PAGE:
Hi everyone! Thank you for your interest in our public Open Night planetarium shows! As UW’s main academic year is over, our public Open Night shows are in hiatus. We hope everyone who attended a show during the last academic year had a great time!
Sorry for the late notice, but this month we’re having our shows on the second Friday instead of the first. It crept up on us a little faster than anticipated. Anyway! Enough for excuses. Get your tickets here for the second-to-last show of the 2014-15 year!
Who are you and where are you from?
I’m Chris Laws, Senior Lecturer in Astronomy, and I’m originally from Chicopee Falls, Massachussetts.
How did you become interested in Astronomy?
I’ve been interested in astronomy, science fiction, and thinking about outer space since childhood.
If you’re an astronomer (grad/post-doc/faculty), what do you study?
I primarily study stars that vary over time in interesting ways — because they are pulsing in size, sending out massive flares, or have planets or other stars orbiting around them. I also study the physics of time itself in some detail.
What’s the coolest thing (not literal) in the Universe?
It’s all so weird, it’s hard to pick any one thing… That any of us are getting to experience it — and that there is so much to experience — is probably the coolest and most mysterious thing to me!
What’s the coolest thing outside of your field?
Good food and good wine with family and friends — no doubt about it.
What is your favorite non-astronomy hobby?
Growing exotic chili peppers and smoking meats — and eating the super spicy BBQ those hobbies make!
Is there anything else you’d like the public to know about you?
I spend most of my professional time teaching and mentoring undergraduate students at UW — and it’s the best job I can even imagine having (except for roguishly handsome and good hearted spaceship pilot, but Han Solo has that taken).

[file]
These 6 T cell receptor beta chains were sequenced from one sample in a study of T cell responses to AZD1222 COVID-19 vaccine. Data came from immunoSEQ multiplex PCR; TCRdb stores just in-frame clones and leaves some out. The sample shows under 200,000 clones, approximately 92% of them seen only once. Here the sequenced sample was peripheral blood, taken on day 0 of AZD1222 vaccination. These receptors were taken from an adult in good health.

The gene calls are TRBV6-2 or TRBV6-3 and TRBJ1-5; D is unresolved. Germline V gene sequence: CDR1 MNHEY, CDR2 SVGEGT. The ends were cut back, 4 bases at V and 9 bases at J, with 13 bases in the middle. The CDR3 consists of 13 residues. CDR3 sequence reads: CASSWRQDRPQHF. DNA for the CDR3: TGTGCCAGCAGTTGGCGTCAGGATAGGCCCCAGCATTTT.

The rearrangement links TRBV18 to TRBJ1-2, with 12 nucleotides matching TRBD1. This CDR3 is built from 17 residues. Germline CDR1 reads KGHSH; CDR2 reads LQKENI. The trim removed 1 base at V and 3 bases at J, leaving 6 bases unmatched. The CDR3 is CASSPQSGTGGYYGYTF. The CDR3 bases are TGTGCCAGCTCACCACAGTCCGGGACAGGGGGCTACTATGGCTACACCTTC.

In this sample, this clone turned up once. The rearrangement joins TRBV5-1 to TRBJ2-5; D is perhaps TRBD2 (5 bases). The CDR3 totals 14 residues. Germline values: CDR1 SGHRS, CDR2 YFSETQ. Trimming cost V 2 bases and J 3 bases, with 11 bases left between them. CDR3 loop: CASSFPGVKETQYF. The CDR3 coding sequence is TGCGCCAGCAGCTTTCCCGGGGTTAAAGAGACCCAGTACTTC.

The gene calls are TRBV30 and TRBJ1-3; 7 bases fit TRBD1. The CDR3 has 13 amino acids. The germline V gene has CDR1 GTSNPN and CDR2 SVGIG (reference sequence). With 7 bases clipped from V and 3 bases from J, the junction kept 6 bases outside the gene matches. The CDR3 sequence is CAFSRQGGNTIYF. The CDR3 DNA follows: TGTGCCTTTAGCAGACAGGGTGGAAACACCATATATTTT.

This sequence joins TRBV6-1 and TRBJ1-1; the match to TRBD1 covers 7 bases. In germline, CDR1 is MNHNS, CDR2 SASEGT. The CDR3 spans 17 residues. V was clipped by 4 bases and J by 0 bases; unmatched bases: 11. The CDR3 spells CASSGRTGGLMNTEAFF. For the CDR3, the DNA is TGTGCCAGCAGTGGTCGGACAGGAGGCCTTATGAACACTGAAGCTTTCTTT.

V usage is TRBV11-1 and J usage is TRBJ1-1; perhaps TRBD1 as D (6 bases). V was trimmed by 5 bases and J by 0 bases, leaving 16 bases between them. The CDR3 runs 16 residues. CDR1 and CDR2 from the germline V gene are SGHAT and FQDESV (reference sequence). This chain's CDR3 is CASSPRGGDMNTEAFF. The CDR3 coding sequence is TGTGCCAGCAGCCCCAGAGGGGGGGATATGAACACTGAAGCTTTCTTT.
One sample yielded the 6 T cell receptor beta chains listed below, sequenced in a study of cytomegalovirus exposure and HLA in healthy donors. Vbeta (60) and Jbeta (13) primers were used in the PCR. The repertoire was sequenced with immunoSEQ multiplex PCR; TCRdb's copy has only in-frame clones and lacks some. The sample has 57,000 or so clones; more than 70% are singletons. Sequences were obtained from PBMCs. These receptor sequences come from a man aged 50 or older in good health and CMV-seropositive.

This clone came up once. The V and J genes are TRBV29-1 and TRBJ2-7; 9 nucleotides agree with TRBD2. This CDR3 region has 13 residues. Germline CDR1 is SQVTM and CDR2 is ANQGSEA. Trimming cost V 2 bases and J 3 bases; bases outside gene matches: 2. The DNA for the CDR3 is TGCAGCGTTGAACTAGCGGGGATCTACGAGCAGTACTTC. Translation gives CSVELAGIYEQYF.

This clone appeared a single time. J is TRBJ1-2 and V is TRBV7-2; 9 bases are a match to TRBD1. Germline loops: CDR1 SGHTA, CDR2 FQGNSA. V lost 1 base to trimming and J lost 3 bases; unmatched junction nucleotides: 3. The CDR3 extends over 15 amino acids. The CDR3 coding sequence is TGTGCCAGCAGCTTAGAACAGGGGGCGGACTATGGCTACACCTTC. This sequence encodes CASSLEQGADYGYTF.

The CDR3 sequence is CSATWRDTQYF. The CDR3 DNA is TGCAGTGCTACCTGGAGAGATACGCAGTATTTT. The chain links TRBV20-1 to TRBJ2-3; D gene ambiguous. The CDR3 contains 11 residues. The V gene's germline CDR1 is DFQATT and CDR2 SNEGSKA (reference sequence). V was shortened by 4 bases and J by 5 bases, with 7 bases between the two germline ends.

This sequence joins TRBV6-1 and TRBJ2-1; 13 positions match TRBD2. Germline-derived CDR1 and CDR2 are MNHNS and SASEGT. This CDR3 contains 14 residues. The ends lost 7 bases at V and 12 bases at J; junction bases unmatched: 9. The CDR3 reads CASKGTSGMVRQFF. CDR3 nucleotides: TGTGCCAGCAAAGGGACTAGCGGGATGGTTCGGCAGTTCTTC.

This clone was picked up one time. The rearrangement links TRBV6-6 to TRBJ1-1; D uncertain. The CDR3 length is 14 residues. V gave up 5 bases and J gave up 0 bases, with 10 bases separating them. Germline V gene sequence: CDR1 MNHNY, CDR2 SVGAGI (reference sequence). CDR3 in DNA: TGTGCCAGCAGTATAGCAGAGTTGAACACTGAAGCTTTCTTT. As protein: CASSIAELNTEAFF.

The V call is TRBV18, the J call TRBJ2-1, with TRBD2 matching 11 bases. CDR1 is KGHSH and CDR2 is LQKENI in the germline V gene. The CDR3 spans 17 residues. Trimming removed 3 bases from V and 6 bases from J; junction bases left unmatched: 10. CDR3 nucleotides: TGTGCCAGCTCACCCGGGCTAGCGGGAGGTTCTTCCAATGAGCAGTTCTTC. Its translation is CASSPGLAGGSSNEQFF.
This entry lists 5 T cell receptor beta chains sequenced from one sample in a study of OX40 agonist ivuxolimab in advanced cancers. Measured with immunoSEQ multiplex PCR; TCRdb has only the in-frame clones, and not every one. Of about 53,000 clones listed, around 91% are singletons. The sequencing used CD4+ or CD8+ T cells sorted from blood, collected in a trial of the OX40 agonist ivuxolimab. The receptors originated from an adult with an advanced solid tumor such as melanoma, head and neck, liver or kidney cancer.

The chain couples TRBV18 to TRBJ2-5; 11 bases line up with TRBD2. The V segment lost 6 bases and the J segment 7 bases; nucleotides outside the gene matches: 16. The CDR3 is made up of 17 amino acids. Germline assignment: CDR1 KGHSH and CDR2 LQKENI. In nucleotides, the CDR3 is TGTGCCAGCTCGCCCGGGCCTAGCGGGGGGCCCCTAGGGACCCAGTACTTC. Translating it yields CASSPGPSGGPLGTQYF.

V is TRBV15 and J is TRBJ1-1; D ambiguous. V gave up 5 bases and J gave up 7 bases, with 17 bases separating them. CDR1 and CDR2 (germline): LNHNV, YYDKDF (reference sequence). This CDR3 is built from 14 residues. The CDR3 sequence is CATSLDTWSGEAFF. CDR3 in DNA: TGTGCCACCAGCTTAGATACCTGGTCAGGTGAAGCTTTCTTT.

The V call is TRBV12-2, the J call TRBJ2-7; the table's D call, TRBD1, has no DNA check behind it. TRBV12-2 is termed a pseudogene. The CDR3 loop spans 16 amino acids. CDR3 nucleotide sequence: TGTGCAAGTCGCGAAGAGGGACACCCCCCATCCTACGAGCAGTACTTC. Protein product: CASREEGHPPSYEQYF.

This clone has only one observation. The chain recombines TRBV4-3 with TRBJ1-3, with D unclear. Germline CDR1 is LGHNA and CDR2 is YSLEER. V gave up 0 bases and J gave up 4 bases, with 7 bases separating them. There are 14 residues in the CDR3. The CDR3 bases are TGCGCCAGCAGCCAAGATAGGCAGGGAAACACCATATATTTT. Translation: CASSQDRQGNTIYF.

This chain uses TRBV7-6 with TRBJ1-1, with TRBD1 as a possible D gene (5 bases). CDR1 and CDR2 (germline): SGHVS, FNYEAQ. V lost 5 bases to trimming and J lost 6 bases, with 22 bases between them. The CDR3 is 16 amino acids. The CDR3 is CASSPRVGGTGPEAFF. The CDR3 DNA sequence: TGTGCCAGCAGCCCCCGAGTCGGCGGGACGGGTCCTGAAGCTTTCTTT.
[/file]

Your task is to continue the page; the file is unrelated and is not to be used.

My name is Cliff Johnson and I grew up on Hannibal, Missouri — boyhood home of Mark Twain, located on the majestic Mississippi River.
In middle school, I once tried to pick out constellations on a particularly clear night, but couldn’t find any I recognized. I picked up some books from the library to help answer my questions and started learning the basics of backyard astronomy. After receiving a telescope as a gift, my interest quickly grew as I wanted to learn more about the nebulae and stars I was seeing. When combined with my knack for math and science, my path to becoming an astronomer was set!
I study star clusters and star formation in the local universe — my PhD work is focused on our nearby galactic neighbor, the Andromeda Galaxy. I am part of a research team that uses the Hubble Space Telescope to take detailed images (like this one) of the stars that make up Andromeda. Using these data, we hope to learn about how the galaxy has grown and changed over time, how clouds of gas and dust transform and collapse to form stars, as well as gain a better understanding for how stars evolve throughout their lifetimes.
That we haven’t figured everything out yet! It’s thrilling to work in a field where new discoveries are made every day. For example, in the last few weeks astronomers have discovered a dozen new dwarf galaxies that are orbiting in our local neighborhood (galactically speaking). What?!?! How cool is that, right? Knowing that there is always the potential to make a discovery that will change how we think about the Universe. Yeah — that gets me out of bed in the morning.
Still space science related, but I think the idea of sending a submarine to Jupiter’s moon Europa to explore its subsurface ocean would be amazing. I mean, landing a probe on a comet and driving a rover around on Mars is cool and all, but a submarine swimming around in a ocean on alien world? Wow, right?
Watching soccer! I’m a huge Seattle Sounders fan and recently acquired an addiction to watching English Premier League matches. Beyond spectating, I still play occasionally for our UW Astronomy intramural team, the Pulsar Kicks.
I’m a huge fan of citizen science — especially projects run by the Zooniverse. I was fortunate enough to work on a project called The Andromeda Project, where 30,000 people helped me build an amazing catalog of star clusters in Andromeda that I’m using as the basis for my PhD. If you have a free moment and want to help out scientists on their research (maybe instead of playing games on your phone), log in and help out!
April’s show invites are live! Get a spot while you can!
We’re blessed this week to have guest performers Astronomusic contribute their own music and visualizations alongside our usual fare. Woo!
Next week’s planetarium shows are live! We’ll have some special guests as well, so get your seats here: